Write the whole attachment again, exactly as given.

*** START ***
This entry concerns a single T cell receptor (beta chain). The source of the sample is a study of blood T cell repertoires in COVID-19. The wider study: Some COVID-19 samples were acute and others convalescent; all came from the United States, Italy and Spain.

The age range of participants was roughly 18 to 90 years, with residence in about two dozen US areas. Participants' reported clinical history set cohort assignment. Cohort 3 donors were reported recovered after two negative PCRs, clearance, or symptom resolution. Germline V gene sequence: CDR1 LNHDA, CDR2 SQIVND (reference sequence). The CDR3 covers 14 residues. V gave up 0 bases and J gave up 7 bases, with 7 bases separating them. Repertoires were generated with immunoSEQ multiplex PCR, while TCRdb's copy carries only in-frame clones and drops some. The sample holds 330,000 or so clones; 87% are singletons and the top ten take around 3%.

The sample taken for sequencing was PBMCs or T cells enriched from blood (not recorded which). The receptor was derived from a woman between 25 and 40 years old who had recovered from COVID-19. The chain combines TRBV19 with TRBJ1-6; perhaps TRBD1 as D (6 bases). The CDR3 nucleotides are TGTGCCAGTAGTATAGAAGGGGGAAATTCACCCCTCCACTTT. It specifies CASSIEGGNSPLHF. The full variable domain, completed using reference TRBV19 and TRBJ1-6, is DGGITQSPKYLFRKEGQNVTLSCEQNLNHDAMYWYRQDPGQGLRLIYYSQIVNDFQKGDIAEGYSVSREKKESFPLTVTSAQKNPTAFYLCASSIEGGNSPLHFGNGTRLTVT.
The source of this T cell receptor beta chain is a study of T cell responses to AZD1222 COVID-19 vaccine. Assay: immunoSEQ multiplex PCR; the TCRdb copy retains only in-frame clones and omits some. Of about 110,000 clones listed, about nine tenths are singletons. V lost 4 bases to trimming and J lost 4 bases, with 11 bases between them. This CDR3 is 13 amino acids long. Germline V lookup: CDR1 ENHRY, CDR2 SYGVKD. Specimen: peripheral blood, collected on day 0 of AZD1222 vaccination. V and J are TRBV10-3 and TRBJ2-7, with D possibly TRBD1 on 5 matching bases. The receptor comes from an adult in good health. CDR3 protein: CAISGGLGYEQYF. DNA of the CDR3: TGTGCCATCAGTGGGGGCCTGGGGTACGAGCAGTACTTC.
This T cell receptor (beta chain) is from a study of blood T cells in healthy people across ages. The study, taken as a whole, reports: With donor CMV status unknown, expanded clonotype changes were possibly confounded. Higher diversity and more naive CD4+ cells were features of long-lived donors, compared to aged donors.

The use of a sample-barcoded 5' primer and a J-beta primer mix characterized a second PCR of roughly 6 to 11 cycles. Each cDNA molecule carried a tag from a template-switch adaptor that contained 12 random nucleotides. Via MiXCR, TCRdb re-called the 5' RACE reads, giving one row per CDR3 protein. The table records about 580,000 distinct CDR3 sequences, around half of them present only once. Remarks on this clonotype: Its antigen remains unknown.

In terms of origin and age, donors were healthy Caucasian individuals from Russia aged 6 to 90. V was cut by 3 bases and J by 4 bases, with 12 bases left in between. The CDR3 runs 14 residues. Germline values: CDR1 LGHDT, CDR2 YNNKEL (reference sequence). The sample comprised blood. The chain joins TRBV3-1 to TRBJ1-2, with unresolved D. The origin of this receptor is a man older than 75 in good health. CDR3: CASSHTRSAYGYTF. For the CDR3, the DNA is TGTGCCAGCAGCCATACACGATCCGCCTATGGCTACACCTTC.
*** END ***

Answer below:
This entry concerns a single T cell receptor (beta chain). The source of the sample is a study of blood T cell repertoires in COVID-19. The wider study: Some COVID-19 samples were acute and others convalescent; all came from the United States, Italy and Spain.

The age range of participants was roughly 18 to 90 years, with residence in about two dozen US areas. Participants' reported clinical history set cohort assignment. Cohort 3 donors were reported recovered after two negative PCRs, clearance, or symptom resolution. Germline V gene sequence: CDR1 LNHDA, CDR2 SQIVND (reference sequence). The CDR3 covers 14 residues. V gave up 0 bases and J gave up 7 bases, with 7 bases separating them. Repertoires were generated with immunoSEQ multiplex PCR, while TCRdb's copy carries only in-frame clones and drops some. The sample holds 330,000 or so clones; 87% are singletons and the top ten take around 3%.

The sample taken for sequencing was PBMCs or T cells enriched from blood (not recorded which). The receptor was derived from a woman between 25 and 40 years old who had recovered from COVID-19. The chain combines TRBV19 with TRBJ1-6; perhaps TRBD1 as D (6 bases). The CDR3 nucleotides are TGTGCCAGTAGTATAGAAGGGGGAAATTCACCCCTCCACTTT. It specifies CASSIEGGNSPLHF. The full variable domain, completed using reference TRBV19 and TRBJ1-6, is DGGITQSPKYLFRKEGQNVTLSCEQNLNHDAMYWYRQDPGQGLRLIYYSQIVNDFQKGDIAEGYSVSREKKESFPLTVTSAQKNPTAFYLCASSIEGGNSPLHFGNGTRLTVT.
The source of this T cell receptor beta chain is a study of T cell responses to AZD1222 COVID-19 vaccine. Assay: immunoSEQ multiplex PCR; the TCRdb copy retains only in-frame clones and omits some. Of about 110,000 clones listed, about nine tenths are singletons. V lost 4 bases to trimming and J lost 4 bases, with 11 bases between them. This CDR3 is 13 amino acids long. Germline V lookup: CDR1 ENHRY, CDR2 SYGVKD. Specimen: peripheral blood, collected on day 0 of AZD1222 vaccination. V and J are TRBV10-3 and TRBJ2-7, with D possibly TRBD1 on 5 matching bases. The receptor comes from an adult in good health. CDR3 protein: CAISGGLGYEQYF. DNA of the CDR3: TGTGCCATCAGTGGGGGCCTGGGGTACGAGCAGTACTTC.
This T cell receptor (beta chain) is from a study of blood T cells in healthy people across ages. The study, taken as a whole, reports: With donor CMV status unknown, expanded clonotype changes were possibly confounded. Higher diversity and more naive CD4+ cells were features of long-lived donors, compared to aged donors.

The use of a sample-barcoded 5' primer and a J-beta primer mix characterized a second PCR of roughly 6 to 11 cycles. Each cDNA molecule carried a tag from a template-switch adaptor that contained 12 random nucleotides. Via MiXCR, TCRdb re-called the 5' RACE reads, giving one row per CDR3 protein. The table records about 580,000 distinct CDR3 sequences, around half of them present only once. Remarks on this clonotype: Its antigen remains unknown.

In terms of origin and age, donors were healthy Caucasian individuals from Russia aged 6 to 90. V was cut by 3 bases and J by 4 bases, with 12 bases left in between. The CDR3 runs 14 residues. Germline values: CDR1 LGHDT, CDR2 YNNKEL (reference sequence). The sample comprised blood. The chain joins TRBV3-1 to TRBJ1-2, with unresolved D. The origin of this receptor is a man older than 75 in good health. CDR3: CASSHTRSAYGYTF. For the CDR3, the DNA is TGTGCCAGCAGCCATACACGATCCGCCTATGGCTACACCTTC.